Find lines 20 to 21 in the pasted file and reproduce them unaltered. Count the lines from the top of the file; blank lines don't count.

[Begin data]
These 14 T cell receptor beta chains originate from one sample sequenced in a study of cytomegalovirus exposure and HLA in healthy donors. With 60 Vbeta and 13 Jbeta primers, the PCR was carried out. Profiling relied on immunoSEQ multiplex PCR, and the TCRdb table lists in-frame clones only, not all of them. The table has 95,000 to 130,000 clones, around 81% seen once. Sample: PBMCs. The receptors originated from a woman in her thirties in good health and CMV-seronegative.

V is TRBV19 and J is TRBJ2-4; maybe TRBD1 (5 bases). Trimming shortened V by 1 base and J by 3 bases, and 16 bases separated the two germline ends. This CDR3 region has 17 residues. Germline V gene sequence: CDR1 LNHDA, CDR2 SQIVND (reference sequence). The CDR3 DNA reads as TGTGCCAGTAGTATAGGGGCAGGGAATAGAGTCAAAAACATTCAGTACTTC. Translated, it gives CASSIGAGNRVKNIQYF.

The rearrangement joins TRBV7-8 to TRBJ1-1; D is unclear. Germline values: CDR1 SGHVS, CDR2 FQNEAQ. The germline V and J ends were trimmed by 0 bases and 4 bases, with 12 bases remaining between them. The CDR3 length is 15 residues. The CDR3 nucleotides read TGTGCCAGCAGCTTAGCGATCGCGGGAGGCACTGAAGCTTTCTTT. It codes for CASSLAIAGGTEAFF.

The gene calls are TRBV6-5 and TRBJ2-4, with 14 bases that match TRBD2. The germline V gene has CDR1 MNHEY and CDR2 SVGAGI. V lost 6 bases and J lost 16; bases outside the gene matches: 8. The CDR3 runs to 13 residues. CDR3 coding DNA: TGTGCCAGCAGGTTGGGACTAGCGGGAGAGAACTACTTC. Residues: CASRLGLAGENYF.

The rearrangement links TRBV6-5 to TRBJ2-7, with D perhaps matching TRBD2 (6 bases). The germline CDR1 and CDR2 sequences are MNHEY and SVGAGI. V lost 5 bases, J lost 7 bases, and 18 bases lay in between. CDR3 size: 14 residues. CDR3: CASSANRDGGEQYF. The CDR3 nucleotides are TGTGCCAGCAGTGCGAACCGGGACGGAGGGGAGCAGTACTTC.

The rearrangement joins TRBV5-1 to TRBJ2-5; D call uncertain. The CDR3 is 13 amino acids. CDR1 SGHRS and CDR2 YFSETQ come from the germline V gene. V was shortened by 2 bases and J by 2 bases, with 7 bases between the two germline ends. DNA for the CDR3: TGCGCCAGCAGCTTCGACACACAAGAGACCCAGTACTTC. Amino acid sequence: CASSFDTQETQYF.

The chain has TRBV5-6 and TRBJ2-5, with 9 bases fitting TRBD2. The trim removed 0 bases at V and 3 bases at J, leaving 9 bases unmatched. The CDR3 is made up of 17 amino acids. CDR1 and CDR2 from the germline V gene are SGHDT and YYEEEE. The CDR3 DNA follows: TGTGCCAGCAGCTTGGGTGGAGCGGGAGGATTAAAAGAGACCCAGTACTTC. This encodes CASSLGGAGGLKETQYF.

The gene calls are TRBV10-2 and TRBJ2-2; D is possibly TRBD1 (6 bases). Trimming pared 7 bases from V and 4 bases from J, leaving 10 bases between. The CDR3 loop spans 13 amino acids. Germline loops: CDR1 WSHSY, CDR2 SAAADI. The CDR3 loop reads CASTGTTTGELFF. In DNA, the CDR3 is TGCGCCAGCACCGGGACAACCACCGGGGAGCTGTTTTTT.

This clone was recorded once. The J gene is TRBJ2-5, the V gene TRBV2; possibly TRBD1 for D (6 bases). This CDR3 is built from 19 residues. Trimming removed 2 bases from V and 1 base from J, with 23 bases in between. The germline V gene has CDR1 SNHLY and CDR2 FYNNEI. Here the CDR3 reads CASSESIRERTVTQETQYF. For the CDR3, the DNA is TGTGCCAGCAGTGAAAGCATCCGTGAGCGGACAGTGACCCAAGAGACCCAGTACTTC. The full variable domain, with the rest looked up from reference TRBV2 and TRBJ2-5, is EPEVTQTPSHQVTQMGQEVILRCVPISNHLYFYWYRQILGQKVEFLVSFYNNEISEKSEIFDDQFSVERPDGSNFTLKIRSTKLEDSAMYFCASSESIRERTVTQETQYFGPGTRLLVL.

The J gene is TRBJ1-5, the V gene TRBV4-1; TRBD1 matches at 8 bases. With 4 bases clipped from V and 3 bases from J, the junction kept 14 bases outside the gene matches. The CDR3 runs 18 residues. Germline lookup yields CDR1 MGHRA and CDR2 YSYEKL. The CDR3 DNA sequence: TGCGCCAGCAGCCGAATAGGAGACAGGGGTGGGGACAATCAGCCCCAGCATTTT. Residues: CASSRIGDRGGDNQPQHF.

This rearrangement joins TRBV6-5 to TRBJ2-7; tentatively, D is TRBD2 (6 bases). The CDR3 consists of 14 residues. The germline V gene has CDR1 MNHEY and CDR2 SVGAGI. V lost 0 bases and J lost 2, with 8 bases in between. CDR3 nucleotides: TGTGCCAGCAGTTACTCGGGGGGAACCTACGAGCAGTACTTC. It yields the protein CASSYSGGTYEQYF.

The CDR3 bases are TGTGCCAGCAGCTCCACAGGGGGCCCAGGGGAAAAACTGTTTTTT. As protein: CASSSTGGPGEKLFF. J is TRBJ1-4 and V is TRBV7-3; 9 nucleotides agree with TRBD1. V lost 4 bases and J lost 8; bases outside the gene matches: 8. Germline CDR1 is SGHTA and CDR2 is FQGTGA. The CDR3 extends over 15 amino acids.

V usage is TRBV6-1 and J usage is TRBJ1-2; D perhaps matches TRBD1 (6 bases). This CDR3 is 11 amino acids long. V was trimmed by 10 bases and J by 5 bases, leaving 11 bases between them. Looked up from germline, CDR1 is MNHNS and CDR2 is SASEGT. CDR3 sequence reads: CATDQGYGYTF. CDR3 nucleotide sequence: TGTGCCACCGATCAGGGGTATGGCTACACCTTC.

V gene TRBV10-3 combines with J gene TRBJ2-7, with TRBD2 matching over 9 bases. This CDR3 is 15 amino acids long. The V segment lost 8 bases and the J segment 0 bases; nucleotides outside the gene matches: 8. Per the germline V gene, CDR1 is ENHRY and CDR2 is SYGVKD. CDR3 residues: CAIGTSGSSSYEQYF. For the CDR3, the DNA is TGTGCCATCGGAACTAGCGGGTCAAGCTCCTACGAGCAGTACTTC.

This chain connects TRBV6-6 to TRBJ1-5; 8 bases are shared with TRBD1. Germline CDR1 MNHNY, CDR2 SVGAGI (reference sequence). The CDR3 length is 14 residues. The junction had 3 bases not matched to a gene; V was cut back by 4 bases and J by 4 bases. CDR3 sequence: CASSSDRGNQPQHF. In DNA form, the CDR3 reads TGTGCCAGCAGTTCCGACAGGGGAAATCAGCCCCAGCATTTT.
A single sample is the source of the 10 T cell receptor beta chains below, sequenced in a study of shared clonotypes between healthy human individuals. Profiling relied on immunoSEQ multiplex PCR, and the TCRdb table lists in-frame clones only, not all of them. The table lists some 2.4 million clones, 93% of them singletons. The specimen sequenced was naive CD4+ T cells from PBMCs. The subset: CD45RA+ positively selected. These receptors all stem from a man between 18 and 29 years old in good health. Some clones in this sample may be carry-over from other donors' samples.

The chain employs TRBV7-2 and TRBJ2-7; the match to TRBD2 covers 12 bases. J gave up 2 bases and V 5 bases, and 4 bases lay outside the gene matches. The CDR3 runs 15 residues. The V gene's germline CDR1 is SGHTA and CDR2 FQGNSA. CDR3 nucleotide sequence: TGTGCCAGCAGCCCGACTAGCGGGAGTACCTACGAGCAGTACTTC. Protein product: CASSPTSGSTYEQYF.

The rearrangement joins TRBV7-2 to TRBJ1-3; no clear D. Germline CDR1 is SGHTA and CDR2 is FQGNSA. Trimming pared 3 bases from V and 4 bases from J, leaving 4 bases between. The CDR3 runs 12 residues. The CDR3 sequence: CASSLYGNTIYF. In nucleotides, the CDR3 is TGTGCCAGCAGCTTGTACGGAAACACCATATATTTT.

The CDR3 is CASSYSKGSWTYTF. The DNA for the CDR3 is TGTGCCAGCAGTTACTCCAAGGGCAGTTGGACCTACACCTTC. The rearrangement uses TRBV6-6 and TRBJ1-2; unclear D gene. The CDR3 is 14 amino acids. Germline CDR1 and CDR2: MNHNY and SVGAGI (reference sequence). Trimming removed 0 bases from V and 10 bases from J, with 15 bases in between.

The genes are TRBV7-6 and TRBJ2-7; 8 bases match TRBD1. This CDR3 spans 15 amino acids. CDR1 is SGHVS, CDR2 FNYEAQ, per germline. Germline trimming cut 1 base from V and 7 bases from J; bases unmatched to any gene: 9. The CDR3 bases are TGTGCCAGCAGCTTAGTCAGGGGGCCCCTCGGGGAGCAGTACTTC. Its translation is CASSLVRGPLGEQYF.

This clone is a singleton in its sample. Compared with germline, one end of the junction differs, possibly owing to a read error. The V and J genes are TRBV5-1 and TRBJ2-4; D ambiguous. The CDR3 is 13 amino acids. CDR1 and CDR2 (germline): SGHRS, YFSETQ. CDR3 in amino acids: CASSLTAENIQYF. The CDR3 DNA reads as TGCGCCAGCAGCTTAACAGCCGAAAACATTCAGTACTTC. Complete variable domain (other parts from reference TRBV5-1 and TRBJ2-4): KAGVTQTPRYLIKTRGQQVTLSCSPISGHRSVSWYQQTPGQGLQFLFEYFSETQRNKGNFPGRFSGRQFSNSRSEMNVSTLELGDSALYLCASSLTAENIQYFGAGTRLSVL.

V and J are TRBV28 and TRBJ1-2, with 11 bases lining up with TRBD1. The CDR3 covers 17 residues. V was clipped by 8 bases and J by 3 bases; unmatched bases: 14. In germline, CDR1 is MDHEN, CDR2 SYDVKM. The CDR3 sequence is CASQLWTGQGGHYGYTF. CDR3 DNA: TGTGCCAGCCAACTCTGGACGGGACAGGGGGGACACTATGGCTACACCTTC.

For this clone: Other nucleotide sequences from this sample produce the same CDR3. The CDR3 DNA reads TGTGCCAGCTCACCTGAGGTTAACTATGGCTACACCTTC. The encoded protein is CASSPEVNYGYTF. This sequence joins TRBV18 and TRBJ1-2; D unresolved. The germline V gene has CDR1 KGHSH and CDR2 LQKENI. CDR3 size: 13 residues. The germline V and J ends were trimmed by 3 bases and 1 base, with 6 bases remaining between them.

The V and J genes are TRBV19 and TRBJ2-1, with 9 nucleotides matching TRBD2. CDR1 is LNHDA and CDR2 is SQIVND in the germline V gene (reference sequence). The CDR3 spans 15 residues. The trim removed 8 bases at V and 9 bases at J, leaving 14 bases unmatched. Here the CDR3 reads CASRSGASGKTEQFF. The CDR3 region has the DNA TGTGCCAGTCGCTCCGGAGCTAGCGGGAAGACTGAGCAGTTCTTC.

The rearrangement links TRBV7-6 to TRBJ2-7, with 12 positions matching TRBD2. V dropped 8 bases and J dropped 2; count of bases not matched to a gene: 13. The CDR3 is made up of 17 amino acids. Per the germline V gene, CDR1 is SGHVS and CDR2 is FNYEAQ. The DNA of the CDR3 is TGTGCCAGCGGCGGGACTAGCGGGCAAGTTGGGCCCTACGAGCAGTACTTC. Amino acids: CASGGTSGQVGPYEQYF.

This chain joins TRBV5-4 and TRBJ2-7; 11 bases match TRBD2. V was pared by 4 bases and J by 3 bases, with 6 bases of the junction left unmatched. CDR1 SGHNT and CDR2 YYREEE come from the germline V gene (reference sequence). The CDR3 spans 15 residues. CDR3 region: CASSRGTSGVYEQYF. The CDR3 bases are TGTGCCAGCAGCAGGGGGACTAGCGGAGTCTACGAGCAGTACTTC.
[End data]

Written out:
The genes are TRBV7-6 and TRBJ2-7; 8 bases match TRBD1. This CDR3 spans 15 amino acids. CDR1 is SGHVS, CDR2 FNYEAQ, per germline. Germline trimming cut 1 base from V and 7 bases from J; bases unmatched to any gene: 9. The CDR3 bases are TGTGCCAGCAGCTTAGTCAGGGGGCCCCTCGGGGAGCAGTACTTC. Its translation is CASSLVRGPLGEQYF.

This clone is a singleton in its sample. Compared with germline, one end of the junction differs, possibly owing to a read error. The V and J genes are TRBV5-1 and TRBJ2-4; D ambiguous. The CDR3 is 13 amino acids. CDR1 and CDR2 (germline): SGHRS, YFSETQ. CDR3 in amino acids: CASSLTAENIQYF. The CDR3 DNA reads as TGCGCCAGCAGCTTAACAGCCGAAAACATTCAGTACTTC. Complete variable domain (other parts from reference TRBV5-1 and TRBJ2-4): KAGVTQTPRYLIKTRGQQVTLSCSPISGHRSVSWYQQTPGQGLQFLFEYFSETQRNKGNFPGRFSGRQFSNSRSEMNVSTLELGDSALYLCASSLTAENIQYFGAGTRLSVL.